By Jorn Madslien
Business reporter, BBC News
Efforts to prop up Chrysler have failed, so the automotive group is about to come crashing to the ground.
It looks like the end of the road for Chrysler's chief executive Bob Nardelli.
The faltering US car firm he is still in charge of is entering the bankruptcy courts, and it plans to hand over the steering wheel to Italian industrial group Fiat.
Yet as Mr Nardelli looks back at his legacy, it seems his efforts in recent weeks to hammer out a deal between Chrysler's shareholders, workers and lenders have nevertheless yielded results.
Chrysler chief Bob Nardelli may soon find himself without a job.
During the last week or so:
- Following recent negotiations, aided by government arm twisting, Chrysler's United Auto Workers union have agreed to forego bonuses and pay rises, reduce unemployment and health care benefits, and limit their right to strike
- Daimler has agreed to give up its 19.9% stake in Chrysler and write off its debts
- Current owner Cerberus will forfeit its 80.1% stake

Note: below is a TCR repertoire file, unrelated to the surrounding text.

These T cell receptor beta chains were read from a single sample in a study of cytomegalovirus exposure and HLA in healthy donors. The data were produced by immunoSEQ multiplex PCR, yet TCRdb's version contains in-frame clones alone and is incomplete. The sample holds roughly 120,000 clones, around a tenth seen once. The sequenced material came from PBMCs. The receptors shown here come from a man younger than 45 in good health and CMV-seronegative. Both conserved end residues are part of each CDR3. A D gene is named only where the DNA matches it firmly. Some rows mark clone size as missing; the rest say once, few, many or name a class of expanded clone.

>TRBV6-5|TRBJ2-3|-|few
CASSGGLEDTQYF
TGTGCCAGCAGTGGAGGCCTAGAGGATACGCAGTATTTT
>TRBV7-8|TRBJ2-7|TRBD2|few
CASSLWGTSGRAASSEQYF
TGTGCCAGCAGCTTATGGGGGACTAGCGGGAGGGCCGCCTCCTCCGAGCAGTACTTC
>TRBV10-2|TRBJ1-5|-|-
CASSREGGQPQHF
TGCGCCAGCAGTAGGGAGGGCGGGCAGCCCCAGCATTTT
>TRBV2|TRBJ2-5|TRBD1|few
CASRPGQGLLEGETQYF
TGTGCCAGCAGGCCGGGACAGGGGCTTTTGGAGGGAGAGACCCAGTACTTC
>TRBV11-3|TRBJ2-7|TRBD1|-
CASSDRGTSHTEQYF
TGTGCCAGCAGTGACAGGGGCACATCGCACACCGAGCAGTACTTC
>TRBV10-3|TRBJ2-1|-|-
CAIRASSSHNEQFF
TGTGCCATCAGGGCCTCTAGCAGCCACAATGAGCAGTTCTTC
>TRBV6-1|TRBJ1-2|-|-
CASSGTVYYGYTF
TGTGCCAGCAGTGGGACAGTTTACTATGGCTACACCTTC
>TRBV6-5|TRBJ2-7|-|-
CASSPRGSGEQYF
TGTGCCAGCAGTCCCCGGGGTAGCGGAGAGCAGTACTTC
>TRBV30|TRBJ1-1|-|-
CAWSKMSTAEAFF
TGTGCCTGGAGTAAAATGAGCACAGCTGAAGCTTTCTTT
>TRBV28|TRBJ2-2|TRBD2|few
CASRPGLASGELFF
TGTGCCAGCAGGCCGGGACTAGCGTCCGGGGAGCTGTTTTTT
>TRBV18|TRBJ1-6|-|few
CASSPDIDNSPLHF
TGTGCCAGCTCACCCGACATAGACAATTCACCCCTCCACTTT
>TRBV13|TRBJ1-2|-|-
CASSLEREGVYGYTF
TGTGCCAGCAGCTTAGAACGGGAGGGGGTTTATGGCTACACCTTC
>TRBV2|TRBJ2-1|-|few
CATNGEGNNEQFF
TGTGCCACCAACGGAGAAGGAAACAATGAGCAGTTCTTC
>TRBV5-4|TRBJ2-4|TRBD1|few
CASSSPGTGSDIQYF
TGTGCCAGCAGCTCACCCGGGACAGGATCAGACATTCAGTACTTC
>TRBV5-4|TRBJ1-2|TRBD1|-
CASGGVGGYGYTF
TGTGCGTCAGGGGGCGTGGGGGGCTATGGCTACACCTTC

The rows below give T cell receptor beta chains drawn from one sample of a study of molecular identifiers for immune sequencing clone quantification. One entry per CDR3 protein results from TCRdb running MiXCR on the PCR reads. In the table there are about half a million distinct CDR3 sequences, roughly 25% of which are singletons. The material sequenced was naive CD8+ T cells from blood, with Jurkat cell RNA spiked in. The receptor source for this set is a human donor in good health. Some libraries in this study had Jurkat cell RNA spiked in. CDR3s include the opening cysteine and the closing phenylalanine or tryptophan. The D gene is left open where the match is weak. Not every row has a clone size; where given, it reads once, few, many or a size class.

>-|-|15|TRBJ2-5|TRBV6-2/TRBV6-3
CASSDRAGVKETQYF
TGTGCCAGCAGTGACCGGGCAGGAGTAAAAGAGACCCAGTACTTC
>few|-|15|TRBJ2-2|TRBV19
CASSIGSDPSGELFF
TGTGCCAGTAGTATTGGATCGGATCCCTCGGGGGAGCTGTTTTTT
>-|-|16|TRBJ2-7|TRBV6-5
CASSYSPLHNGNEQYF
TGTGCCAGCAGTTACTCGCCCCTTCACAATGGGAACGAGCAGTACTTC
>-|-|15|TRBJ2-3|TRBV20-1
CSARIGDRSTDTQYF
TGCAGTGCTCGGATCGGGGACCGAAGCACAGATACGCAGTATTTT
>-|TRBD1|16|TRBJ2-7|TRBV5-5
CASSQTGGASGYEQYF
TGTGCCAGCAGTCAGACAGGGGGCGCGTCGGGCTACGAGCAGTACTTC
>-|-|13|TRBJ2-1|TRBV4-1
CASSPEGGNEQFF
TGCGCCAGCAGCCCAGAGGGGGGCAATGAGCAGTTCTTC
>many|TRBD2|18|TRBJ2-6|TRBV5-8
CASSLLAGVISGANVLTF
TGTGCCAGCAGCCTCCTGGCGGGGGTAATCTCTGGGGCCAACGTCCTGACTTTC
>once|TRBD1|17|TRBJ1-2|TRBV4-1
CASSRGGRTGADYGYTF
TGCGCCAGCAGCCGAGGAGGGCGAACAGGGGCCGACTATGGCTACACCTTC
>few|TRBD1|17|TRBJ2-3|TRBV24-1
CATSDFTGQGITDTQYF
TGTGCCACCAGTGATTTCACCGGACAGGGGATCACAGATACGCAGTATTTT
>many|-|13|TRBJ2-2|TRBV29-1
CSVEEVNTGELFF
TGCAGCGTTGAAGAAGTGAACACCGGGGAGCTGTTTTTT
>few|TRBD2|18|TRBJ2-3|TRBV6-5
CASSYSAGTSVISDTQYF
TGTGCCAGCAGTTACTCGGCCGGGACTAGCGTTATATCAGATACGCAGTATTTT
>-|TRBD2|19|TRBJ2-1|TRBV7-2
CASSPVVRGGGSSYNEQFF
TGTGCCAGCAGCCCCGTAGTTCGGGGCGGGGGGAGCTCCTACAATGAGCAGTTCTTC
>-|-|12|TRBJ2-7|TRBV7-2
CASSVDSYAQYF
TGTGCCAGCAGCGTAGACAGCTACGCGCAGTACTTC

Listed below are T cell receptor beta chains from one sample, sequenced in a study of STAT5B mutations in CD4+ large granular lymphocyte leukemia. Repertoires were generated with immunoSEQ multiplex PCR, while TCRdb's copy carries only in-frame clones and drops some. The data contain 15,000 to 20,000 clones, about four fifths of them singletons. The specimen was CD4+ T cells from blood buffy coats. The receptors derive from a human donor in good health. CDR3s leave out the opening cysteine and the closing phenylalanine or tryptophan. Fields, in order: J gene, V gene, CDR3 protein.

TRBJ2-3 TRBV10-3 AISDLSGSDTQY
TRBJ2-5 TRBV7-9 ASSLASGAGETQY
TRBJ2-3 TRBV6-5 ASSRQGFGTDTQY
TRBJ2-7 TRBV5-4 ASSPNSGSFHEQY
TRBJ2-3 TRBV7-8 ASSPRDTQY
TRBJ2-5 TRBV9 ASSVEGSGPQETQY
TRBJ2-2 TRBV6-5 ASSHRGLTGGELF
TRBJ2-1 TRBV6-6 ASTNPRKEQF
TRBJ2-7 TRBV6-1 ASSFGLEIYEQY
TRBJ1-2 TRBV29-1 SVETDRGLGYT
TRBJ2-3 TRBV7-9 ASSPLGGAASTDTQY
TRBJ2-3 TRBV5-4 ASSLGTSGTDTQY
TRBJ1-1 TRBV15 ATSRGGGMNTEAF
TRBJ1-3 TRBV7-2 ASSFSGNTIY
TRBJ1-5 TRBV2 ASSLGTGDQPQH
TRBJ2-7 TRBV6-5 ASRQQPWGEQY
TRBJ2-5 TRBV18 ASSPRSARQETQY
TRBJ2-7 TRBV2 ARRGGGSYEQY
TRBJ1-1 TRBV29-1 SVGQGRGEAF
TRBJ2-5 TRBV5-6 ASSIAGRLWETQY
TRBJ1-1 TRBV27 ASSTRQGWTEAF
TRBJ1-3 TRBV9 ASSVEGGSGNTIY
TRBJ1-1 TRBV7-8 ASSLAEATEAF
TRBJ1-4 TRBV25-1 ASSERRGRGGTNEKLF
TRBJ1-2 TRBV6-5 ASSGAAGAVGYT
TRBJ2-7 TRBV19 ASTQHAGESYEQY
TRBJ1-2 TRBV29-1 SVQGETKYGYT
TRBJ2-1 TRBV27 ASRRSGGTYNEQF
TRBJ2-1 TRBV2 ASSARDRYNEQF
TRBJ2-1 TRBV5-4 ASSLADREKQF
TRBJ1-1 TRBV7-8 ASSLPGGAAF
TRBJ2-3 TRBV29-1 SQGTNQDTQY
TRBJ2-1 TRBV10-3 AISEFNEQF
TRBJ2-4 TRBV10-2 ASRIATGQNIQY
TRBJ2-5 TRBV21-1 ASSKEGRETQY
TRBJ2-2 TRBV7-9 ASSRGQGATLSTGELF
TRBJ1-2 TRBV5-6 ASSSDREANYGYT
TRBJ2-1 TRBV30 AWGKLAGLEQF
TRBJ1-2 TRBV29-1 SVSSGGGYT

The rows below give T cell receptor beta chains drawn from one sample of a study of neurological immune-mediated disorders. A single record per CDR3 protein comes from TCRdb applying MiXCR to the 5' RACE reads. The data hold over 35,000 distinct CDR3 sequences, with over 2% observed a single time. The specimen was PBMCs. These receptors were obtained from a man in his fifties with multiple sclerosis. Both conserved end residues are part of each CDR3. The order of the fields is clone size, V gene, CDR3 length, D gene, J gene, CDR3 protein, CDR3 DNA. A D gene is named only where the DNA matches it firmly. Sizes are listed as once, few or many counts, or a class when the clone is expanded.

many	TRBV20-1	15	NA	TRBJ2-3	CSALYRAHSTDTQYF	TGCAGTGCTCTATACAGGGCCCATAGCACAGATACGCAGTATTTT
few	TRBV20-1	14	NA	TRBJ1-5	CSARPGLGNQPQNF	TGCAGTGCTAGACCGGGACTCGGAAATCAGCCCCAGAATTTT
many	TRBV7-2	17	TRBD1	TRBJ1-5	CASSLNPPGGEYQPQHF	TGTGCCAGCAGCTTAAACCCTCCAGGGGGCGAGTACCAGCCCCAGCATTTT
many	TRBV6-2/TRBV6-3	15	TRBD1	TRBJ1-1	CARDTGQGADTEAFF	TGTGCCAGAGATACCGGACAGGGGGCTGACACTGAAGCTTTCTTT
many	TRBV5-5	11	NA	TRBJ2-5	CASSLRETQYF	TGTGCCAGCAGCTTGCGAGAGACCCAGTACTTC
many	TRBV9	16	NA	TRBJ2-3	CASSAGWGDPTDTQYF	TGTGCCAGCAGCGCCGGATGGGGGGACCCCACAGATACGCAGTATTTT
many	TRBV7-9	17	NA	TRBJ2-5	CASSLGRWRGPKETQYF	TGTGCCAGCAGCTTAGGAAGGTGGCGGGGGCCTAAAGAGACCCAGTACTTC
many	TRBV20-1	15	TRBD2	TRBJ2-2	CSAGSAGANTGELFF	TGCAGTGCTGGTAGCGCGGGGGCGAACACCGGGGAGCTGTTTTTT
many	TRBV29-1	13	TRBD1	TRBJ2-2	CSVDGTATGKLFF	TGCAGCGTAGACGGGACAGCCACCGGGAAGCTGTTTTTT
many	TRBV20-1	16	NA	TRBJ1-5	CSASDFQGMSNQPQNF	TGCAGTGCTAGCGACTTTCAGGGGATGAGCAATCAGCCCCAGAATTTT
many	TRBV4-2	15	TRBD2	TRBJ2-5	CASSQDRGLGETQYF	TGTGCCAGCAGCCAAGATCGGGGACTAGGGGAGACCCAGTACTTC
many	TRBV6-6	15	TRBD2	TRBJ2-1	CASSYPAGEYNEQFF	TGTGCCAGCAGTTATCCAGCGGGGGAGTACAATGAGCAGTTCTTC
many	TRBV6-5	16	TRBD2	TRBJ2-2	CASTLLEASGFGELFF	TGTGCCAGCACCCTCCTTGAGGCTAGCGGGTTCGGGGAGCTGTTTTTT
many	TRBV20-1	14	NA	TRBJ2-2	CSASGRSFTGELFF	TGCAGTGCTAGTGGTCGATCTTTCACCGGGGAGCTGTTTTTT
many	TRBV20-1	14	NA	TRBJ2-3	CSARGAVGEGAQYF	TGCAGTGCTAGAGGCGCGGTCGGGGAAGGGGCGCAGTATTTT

- Bond holders will get $2bn (£1.36bn) cash for the $6.9bn they are owed
- Union trust fund will take a 55% stake, the government 8%, Canada and Ontario 2%
- Fiat will take a 20% stake, rising to 35% and potentially to 51%.
Advantage of bankruptcy
The deals he has struck have smoothed the way for bankruptcy and a restructuring of the company, analysts say.
Chrysler's models remain unpopular outside the US.
Having reached such "general agreements on a plan going forward" mean Chrysler has narrowly avoided a chaotic collapse, observes Aaron Bragman, an automotive analyst at Global Insight.
"The uncontrolled liquidation bankruptcy that would have resulted had Chrysler not been able to bring all of its parties to the table" has been avoided, he says.
Instead, a Chapter 11 bankruptcy protection filing will help Chrysler "get dealer franchise contracts and supplier contracts renegotiated, or give the company the ability to sell assets free and clear of existing liens", Mr Bragman explains.